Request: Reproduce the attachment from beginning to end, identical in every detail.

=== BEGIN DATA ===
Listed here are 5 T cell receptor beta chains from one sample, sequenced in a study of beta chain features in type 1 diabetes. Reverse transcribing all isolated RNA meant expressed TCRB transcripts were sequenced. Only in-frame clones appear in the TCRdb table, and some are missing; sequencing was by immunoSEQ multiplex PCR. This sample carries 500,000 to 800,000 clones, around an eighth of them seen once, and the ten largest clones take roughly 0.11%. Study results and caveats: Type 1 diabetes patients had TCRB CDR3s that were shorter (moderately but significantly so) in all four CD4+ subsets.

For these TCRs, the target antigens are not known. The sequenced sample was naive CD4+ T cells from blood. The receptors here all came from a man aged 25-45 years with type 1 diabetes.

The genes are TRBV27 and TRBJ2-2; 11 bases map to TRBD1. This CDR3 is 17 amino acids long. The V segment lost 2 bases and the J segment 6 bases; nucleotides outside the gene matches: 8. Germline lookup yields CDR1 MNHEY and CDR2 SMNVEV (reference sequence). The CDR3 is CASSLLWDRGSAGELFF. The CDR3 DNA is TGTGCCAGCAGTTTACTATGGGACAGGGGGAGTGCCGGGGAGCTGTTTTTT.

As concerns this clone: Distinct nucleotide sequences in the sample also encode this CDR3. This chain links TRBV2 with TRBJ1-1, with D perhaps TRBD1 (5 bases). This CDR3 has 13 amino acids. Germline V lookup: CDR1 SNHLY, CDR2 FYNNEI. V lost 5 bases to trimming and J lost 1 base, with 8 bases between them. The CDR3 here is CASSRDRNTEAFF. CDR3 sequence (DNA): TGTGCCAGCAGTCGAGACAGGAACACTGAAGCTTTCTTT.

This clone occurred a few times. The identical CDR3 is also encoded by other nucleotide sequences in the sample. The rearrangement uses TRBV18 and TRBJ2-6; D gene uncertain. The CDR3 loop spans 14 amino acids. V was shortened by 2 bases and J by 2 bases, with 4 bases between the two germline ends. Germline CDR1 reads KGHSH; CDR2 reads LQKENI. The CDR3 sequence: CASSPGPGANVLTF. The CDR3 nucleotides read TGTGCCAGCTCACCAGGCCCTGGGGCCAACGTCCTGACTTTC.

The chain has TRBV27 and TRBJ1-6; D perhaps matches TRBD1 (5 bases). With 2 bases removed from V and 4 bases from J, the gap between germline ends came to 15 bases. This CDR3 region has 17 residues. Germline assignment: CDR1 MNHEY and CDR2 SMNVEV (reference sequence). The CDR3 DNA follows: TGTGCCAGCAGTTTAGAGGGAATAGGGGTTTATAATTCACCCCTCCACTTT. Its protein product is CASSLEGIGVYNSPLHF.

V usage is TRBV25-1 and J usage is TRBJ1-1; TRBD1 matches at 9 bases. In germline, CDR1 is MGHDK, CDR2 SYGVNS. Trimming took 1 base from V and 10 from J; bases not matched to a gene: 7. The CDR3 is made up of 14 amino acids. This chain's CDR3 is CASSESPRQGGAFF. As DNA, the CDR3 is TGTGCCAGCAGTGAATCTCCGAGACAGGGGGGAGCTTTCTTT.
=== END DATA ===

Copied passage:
Listed here are 5 T cell receptor beta chains from one sample, sequenced in a study of beta chain features in type 1 diabetes. Reverse transcribing all isolated RNA meant expressed TCRB transcripts were sequenced. Only in-frame clones appear in the TCRdb table, and some are missing; sequencing was by immunoSEQ multiplex PCR. This sample carries 500,000 to 800,000 clones, around an eighth of them seen once, and the ten largest clones take roughly 0.11%. Study results and caveats: Type 1 diabetes patients had TCRB CDR3s that were shorter (moderately but significantly so) in all four CD4+ subsets.

For these TCRs, the target antigens are not known. The sequenced sample was naive CD4+ T cells from blood. The receptors here all came from a man aged 25-45 years with type 1 diabetes.

The genes are TRBV27 and TRBJ2-2; 11 bases map to TRBD1. This CDR3 is 17 amino acids long. The V segment lost 2 bases and the J segment 6 bases; nucleotides outside the gene matches: 8. Germline lookup yields CDR1 MNHEY and CDR2 SMNVEV (reference sequence). The CDR3 is CASSLLWDRGSAGELFF. The CDR3 DNA is TGTGCCAGCAGTTTACTATGGGACAGGGGGAGTGCCGGGGAGCTGTTTTTT.

As concerns this clone: Distinct nucleotide sequences in the sample also encode this CDR3. This chain links TRBV2 with TRBJ1-1, with D perhaps TRBD1 (5 bases). This CDR3 has 13 amino acids. Germline V lookup: CDR1 SNHLY, CDR2 FYNNEI. V lost 5 bases to trimming and J lost 1 base, with 8 bases between them. The CDR3 here is CASSRDRNTEAFF. CDR3 sequence (DNA): TGTGCCAGCAGTCGAGACAGGAACACTGAAGCTTTCTTT.

This clone occurred a few times. The identical CDR3 is also encoded by other nucleotide sequences in the sample. The rearrangement uses TRBV18 and TRBJ2-6; D gene uncertain. The CDR3 loop spans 14 amino acids. V was shortened by 2 bases and J by 2 bases, with 4 bases between the two germline ends. Germline CDR1 reads KGHSH; CDR2 reads LQKENI. The CDR3 sequence: CASSPGPGANVLTF. The CDR3 nucleotides read TGTGCCAGCTCACCAGGCCCTGGGGCCAACGTCCTGACTTTC.

The chain has TRBV27 and TRBJ1-6; D perhaps matches TRBD1 (5 bases). With 2 bases removed from V and 4 bases from J, the gap between germline ends came to 15 bases. This CDR3 region has 17 residues. Germline assignment: CDR1 MNHEY and CDR2 SMNVEV (reference sequence). The CDR3 DNA follows: TGTGCCAGCAGTTTAGAGGGAATAGGGGTTTATAATTCACCCCTCCACTTT. Its protein product is CASSLEGIGVYNSPLHF.

V usage is TRBV25-1 and J usage is TRBJ1-1; TRBD1 matches at 9 bases. In germline, CDR1 is MGHDK, CDR2 SYGVNS. Trimming took 1 base from V and 10 from J; bases not matched to a gene: 7. The CDR3 is made up of 14 amino acids. This chain's CDR3 is CASSESPRQGGAFF. As DNA, the CDR3 is TGTGCCAGCAGTGAATCTCCGAGACAGGGGGGAGCTTTCTTT.